It's mostly that almost all properties are underwater that have a note on them.

I suspect that several streams merge into a strong current against refis, many mentioned above, including equity ratios, income issues, multiple mortgages and the various lender-side concerns. I would also suspect that since refis were a prime vehicle for scamming homeowners and destroying equity, there is a justifiably high level of suspicion in the marketplace.

What Ed said. I'd love to refi, but we did an 80-15-5 and don't the 15 lying around to put in.

Among my friends, comps are stopping them from refinancing. One friend and his wife have reasonable equity in a small house in a good neighborhood, but the loan officer told them to not even try refinancing because a foreclosure that's roughly comparable (neighborhood and square footage) sold for 50% of what they paid.

So, Hillary, why do you think they actually have "reasonably equity" if sales are occurring at such low prices?

I'm new to your blog, thank you for the efforts, it is very well written.

ON that note I believe another situation as mentioned above by Hillary is merged with a second situation. IN many (most) non-recourse states, a refi will covert the mortgage to full recourse.

In this sense, rational mortgagers are losing the average of $1800/year/mortgage as a sunk cost option. The option to escape the mortgage with non-recourse is worth the avg $1800/year to rational folk.

In an era of inflationary/deflationary uncertainty and perceived inflation/deflation volitality, mortgagees who believe well see either hyperinflation, inflation, stagnation, deflation, or hyper-deflation can all make rational arguments to forgo the $1800/year for future freedom from liens on future income streams.

I've added your blog to my rss feed...

regards,

Hi Adam and others-

Thanks a lot for your comments. As you can see, I have posted a response on Jean's line, so I won't repeat our conversations there.

You highlight several important issues that are impairing the process. Understand that in an op-ed we do not have unlimited space to go thru details of how we got here and why this is the best solution. But we are happy to take on those issues in this format or elsewhere. I would not say that our proposal is naive, however. It addresses an enormous number of practical complexities. We have a posted description of our proposal and an FAQ (http://www4.gsb.columbia.edu/realestate/research/housingcrisis).

I agree that it is unconscionable that the GSEs as wards of the taxpayers are not doing everything possible to help refinancings. They are trying to mark up the price of refinanced loans because they say that these loans are risky; but they already bear the risk, so turning down the refinancings is bad business, not just bad policy. Under conservatorship, they are supposed to do any program that would increase their profits. I do not see how they can argue that expanded refinancing is not in their business interest. (See more in my blog posting for Jean).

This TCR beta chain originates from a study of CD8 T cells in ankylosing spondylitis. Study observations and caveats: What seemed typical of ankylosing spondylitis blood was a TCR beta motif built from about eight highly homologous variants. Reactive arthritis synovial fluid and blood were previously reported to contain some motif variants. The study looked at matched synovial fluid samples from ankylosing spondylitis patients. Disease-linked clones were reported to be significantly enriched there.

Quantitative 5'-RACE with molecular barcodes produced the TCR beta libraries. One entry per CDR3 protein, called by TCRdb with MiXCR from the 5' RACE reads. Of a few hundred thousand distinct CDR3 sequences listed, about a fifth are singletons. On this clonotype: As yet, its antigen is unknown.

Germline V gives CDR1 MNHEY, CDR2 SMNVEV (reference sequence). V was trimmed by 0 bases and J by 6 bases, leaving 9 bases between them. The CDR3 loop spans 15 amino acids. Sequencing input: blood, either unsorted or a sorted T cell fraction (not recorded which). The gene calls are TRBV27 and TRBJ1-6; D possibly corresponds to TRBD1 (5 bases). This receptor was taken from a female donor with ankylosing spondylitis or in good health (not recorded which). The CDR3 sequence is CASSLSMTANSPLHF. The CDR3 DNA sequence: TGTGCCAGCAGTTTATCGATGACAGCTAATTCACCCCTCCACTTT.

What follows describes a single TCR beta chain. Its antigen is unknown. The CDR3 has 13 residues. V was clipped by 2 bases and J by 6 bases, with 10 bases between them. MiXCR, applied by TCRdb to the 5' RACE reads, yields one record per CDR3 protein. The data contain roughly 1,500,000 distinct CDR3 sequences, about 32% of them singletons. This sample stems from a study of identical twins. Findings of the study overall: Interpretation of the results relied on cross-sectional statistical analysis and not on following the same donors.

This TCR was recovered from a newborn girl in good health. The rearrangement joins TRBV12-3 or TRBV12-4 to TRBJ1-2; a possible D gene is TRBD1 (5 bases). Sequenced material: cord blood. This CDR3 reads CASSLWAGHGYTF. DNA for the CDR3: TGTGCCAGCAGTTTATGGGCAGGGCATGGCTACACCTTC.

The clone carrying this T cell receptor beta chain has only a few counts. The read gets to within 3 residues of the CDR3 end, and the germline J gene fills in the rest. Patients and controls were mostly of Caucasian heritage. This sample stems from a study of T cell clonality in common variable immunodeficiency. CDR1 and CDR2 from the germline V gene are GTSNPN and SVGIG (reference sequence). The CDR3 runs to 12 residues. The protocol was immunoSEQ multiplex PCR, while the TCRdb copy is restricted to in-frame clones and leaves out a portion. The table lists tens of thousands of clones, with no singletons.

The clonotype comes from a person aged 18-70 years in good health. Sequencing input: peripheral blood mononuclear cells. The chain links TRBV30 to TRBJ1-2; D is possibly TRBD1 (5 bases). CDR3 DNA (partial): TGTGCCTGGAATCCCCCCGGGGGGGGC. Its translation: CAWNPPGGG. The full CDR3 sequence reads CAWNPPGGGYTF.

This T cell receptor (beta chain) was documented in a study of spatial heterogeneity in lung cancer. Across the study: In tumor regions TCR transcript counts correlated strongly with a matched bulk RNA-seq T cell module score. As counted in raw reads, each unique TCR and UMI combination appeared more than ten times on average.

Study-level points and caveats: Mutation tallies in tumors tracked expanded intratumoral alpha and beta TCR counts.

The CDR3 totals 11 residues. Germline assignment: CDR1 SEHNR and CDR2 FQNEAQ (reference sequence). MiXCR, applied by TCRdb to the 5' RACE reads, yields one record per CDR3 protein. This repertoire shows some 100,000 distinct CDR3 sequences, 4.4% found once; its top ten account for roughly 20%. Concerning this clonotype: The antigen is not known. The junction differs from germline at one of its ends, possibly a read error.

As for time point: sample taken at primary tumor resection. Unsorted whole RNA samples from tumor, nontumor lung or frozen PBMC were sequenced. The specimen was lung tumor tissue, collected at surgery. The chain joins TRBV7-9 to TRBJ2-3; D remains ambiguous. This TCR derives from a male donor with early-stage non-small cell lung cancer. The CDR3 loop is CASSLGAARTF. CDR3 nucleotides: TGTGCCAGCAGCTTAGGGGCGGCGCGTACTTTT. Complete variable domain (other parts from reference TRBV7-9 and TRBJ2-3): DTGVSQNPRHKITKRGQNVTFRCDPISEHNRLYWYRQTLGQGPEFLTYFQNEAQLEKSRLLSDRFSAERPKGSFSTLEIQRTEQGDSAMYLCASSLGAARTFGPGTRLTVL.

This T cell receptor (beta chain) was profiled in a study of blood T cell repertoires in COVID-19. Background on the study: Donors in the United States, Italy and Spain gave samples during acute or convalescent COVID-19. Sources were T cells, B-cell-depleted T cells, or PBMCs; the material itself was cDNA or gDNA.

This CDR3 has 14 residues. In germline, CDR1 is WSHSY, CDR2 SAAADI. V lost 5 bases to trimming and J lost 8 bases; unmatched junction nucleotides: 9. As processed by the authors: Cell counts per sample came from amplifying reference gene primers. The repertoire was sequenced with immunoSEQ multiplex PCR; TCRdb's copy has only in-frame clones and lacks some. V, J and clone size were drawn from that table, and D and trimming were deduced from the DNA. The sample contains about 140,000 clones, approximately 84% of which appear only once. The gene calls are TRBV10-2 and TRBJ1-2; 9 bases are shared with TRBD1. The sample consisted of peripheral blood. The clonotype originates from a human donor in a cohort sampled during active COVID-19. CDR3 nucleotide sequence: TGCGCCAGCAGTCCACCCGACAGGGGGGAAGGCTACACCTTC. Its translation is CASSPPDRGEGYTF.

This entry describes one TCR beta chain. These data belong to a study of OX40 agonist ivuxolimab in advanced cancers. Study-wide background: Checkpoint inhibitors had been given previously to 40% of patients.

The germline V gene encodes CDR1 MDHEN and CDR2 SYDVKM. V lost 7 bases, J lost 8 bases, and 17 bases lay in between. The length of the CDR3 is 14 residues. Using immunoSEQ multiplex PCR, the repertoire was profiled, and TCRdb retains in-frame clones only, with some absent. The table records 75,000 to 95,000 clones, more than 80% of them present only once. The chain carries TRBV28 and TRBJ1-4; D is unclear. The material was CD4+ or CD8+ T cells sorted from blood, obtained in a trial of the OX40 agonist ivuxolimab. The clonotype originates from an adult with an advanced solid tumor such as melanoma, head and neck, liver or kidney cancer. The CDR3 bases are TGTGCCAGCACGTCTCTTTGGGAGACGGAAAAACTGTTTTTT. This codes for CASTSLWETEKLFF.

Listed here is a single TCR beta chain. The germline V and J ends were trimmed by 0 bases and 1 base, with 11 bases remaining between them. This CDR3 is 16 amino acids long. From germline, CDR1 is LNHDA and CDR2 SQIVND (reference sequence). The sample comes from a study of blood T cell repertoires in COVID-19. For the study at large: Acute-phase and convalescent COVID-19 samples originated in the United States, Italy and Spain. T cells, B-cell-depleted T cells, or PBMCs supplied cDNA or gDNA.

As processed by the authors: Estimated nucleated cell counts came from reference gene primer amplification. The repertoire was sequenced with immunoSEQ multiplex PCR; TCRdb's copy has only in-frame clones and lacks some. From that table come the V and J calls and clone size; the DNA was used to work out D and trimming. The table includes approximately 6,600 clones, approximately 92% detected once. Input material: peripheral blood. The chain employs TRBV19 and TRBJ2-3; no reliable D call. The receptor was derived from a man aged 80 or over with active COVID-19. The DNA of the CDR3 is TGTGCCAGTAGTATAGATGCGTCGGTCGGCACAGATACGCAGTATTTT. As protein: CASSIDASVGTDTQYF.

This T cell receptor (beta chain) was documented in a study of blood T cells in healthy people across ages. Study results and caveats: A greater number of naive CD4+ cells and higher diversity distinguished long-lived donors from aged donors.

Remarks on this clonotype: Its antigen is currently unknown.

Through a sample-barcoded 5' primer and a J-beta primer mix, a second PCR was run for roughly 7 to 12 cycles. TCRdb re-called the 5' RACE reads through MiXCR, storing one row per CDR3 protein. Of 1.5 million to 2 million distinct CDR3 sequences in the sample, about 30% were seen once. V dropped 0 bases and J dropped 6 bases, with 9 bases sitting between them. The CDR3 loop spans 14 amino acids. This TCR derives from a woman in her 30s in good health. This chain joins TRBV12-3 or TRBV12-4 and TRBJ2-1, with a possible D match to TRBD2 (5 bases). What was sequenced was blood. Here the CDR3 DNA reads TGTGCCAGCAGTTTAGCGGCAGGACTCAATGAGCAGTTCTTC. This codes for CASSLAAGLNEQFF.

For new housing credit, the US government is the only game in town. The GSEs or FHA are originating more than 19 out of every 20 new mortgages. So any proposal that is going to work in the short-run in providing new credit is likely to come from the US government. The GSEs should be actively taking steps to reduce costs imposed by servicers (their fees have gone from 20 basis points up to 90 basis points). Once again, charging such high fees is unacceptable and needs to be addressed with policy. As well, title companies charge a large amount to refinance a mortgage, when their risks do not change. Again, this can and should be fixed.

We must take aggressive action to help housing and homeowners. This proposal does not take on all the problems (privately securitized mortgages, underwater second liens, and bank mortgages), but it addresses about 2/3 of all outstanding mortgages. We have not seen any better ideas coming out of DC. Now is a good time to take some action to help the economy and middle class Americans, while reducing costs of the GSE bailout for taxpayers.

-Chris Mayer

Just a quick note to thank Chris Mayer for participating in the conversation and sharing more details of his proposal.

Some loan officers I spoke to say that they no longer have the discretion that they had 2 years ago. The criteria for getting a loan has also changed significantly. You need to have much more income/equity to get the same loan.

I am a Loan Officer. Rates are low, but hardly anyone qualifies anymore mainly due to low appraisals and Fannie/Freddie have tightened up their guidelines as well. To be frank, a lot people don't qualify over technicalities as well. We see very few people unqualified due to credit/income but a lot deals get shot down over obscure underwriting requirements, particularly if the property is a condo.

Costs are also going up as well. We can thank the local hero Mrs. Warren and her efforts to kill off mortgage brokers with her non-sensical rant on yield spread premiums among other new regulatory changes are driving up costs.

Final thought: suppose you have a mortgage which, by some miracle, is held directly by your local bank.

Why cloud title by refinancing and getting involved in the MERS mess?